Movie Review: Humans Are the Endangered Species in ‘Daybreakers’

17 Jun

The year is 2019. It has been 10 years since the outbreak of a plague that has caused humans to turn into vampires. The humans who have resisted being turned in order to join the new race have become hunted and farmed for blood. They have become an endangered species. With so few humans left, the blood supply is dwindling and with time and blood running out, researcher Edward Dalton must find a cure to save mankind.

Daybreakers stars Ethan Hawke as Edward Dalton, a vampire research scientist, who is trying to discover a blood substitute so the vampire world can survive. It’s a familiar tale of the protagonist who dwells within an antagonistic society, who should be one of the bad guys, but doesn’t like what he is and is at odds with his own ‘race’, so he’s on the good side and tries to save the world. Yea, that story. However, Daybreakers brings an original storyline to the table. It is unlike any vampire movie before it, even though it has Hollywood formulas.

I believe it should rise to ‘classic’ status eventually, for it did a wonderful job at breaking the genre mold. No detail was left out when putting this film together. The world as we know it has become ‘Vampirized’. From having blood with your evening coffee, to the broadcasted Public Health announcement that informs you have one hour till sunrise. Vampires walk the earth like we do, with day jobs, well, actually night jobs, and there are even homeless with signs who beg not for change, but for blood.

Visually stimulating, the cinematography has a slight film noir feel to it, all awash in dark muted blue tones during the night scenes, which are only highlighted with subtle tones of red, but of course, for this is fitting. Daytime scenes are quite bright, most likely to emphasize contrast between the two ‘worlds’.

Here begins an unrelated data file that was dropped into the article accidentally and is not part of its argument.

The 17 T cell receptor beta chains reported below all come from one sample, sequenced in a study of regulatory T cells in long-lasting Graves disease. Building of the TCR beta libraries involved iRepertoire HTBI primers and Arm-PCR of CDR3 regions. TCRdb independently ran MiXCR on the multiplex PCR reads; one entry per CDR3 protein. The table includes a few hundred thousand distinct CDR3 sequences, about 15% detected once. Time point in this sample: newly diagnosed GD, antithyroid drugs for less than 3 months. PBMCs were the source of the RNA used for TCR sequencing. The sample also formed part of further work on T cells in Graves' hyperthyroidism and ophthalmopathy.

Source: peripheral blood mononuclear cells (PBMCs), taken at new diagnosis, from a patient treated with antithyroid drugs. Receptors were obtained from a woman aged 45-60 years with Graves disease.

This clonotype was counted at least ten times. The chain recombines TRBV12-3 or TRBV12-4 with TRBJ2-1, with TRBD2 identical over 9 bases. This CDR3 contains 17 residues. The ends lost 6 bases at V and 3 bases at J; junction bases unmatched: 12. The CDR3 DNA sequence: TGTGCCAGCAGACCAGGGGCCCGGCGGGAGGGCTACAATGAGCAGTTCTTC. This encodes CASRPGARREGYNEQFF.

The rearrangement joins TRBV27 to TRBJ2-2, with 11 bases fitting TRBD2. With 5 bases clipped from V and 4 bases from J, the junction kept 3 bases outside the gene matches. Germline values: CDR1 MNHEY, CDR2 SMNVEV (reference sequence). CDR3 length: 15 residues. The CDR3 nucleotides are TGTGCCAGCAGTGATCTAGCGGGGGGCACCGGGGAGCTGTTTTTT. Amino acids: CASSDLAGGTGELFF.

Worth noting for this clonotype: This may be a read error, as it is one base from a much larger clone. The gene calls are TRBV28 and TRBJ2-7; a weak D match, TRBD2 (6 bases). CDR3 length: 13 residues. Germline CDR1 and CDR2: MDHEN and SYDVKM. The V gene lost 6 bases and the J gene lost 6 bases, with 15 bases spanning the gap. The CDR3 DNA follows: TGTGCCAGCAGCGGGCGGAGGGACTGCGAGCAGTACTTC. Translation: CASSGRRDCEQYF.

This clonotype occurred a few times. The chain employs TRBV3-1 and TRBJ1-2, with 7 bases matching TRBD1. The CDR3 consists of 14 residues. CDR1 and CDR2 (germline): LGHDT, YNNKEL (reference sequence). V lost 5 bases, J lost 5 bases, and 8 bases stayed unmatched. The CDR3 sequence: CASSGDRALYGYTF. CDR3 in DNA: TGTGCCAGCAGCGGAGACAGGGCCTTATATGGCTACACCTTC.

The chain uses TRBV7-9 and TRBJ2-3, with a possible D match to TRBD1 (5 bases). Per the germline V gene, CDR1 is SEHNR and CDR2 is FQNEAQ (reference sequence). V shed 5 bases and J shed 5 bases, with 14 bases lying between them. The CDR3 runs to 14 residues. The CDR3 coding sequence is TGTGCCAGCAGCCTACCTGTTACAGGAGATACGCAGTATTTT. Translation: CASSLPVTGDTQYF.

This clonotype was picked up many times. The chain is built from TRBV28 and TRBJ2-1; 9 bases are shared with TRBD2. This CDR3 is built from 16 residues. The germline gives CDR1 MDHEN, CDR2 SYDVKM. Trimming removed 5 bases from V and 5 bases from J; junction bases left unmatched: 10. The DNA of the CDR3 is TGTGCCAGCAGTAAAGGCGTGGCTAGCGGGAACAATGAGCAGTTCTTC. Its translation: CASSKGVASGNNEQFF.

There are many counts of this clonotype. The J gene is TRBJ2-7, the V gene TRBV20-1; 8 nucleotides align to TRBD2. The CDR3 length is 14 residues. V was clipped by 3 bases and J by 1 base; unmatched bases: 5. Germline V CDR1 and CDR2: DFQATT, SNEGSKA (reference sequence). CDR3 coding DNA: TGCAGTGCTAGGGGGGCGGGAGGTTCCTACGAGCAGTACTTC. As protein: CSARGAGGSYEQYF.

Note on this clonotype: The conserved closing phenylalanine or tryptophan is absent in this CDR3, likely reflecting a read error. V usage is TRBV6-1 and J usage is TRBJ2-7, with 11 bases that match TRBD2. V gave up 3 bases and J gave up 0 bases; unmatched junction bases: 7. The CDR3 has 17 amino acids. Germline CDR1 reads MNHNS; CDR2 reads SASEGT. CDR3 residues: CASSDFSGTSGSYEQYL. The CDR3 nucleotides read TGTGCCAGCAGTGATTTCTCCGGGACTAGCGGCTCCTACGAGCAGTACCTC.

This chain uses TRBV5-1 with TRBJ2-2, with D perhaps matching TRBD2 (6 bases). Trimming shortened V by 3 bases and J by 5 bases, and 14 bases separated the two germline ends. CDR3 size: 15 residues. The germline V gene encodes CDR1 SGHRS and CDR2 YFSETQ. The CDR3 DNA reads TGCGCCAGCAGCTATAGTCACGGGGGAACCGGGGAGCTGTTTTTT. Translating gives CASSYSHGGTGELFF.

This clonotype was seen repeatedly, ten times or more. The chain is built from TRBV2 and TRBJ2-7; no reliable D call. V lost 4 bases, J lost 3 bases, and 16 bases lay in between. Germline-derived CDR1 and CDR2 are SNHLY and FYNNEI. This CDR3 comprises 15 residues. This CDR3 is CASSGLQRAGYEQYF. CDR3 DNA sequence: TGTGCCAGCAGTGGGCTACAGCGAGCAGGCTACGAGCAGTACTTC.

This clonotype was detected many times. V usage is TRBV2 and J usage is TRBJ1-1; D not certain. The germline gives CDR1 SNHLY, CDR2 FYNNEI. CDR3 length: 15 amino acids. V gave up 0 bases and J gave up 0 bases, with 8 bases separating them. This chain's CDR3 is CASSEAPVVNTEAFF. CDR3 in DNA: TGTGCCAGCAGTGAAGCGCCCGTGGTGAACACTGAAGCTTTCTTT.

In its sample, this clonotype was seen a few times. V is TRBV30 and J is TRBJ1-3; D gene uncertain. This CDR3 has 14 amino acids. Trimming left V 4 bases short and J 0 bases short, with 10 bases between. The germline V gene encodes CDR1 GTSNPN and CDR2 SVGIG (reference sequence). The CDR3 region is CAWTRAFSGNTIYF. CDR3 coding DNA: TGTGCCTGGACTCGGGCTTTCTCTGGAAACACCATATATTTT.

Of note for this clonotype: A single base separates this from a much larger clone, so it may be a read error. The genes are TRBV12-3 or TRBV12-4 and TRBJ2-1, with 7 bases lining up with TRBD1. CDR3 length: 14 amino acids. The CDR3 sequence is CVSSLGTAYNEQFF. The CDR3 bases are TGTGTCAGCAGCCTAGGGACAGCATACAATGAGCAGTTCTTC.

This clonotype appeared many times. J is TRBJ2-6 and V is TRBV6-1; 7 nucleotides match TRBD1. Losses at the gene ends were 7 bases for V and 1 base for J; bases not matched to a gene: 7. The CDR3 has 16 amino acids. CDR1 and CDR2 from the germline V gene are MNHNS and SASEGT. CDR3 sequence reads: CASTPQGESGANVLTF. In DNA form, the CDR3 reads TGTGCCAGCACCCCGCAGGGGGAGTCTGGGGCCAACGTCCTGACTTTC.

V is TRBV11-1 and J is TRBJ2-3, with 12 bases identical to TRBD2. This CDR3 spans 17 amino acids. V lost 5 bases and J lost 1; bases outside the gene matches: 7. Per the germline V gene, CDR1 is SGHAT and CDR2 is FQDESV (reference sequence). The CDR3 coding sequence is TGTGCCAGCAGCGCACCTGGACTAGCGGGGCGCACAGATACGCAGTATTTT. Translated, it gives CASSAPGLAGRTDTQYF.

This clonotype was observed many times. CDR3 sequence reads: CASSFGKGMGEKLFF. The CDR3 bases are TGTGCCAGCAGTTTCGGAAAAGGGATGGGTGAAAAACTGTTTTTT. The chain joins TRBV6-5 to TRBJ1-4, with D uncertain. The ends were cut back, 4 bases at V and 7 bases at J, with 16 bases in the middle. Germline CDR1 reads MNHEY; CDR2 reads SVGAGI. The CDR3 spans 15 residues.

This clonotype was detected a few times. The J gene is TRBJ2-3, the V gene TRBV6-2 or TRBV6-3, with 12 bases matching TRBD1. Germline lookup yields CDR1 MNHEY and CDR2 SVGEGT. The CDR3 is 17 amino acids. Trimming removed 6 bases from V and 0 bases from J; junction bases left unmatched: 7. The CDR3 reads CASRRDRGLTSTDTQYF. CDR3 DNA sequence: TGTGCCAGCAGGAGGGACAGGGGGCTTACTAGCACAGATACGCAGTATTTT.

Dalton is a torn vampire. He works for Charles Bromley (Sam Neil), who oversees the research and farming facility, where he is trying to develop a blood cure. He hates what society has become and refuses to drink human blood. Bromley just wants a blood substitute for he prefers being a vampire and is all about gaining profits. This is where the battle begins. To make matters worse, Dalton has his own brother Frankie (Michael Dorman), a human hunter, to contend with.

Elvis (played by Willem Dafoe) seeks out Dalton, through a woman named Audrey (played by Claudia Karvan) who Dalton saves earlier in the film and they all team up on the plight to save humanity. I found it quite coincidental that Daybreakers opened up on Elvis’s birthday and there is an Elvis in the movie. Dafoe even sings a few notes of an Elvis song. Are one of the Spierig brothers a die-hard Elvis fan, or am I looking way too into it? Anyway, the battle is not neat and tidy by any means. There is blood, madness and head explosions a plenty.  Enough to make any horror movie fan smirk with joy (as I definitely did) but not as campy as say “From Dusk Till Dawn”, by any means.

I enjoyed that the movie was overall serious in tone, and didn’t get carried away with itself, as some movies in this genre do. Albeit, there are a few funny one-liners here and there to break up the tension. My favorite one is said by Elvis after Dalton asks him “Is it safe?” to which Elvis replies “As safe as bare backing a five dollar hooker”.  Classic!  I also liked that the combat/car chase scenes weren’t gratuitous, they all lent themselves to story, instead of being used as mind numbing theatrics.

The film at heart is an allegory for populations that consume all of its natural resources without a thought of how to replenish them. It is only when it is too late, when man, or should I say vampire, is on the brink of destruction and inevitable death, do they see the dilemma they have caused themselves.  However, something far worse than simple death awaits these vampires who have no blood left to drink; they turn in to ‘Subsiders’ and believe you me, it’s not pretty.

If you missed it in the theaters…it’s out on DVD now.

Rating: 9/10
Running time: 98 minutes

Review originally written for Open Book Society.

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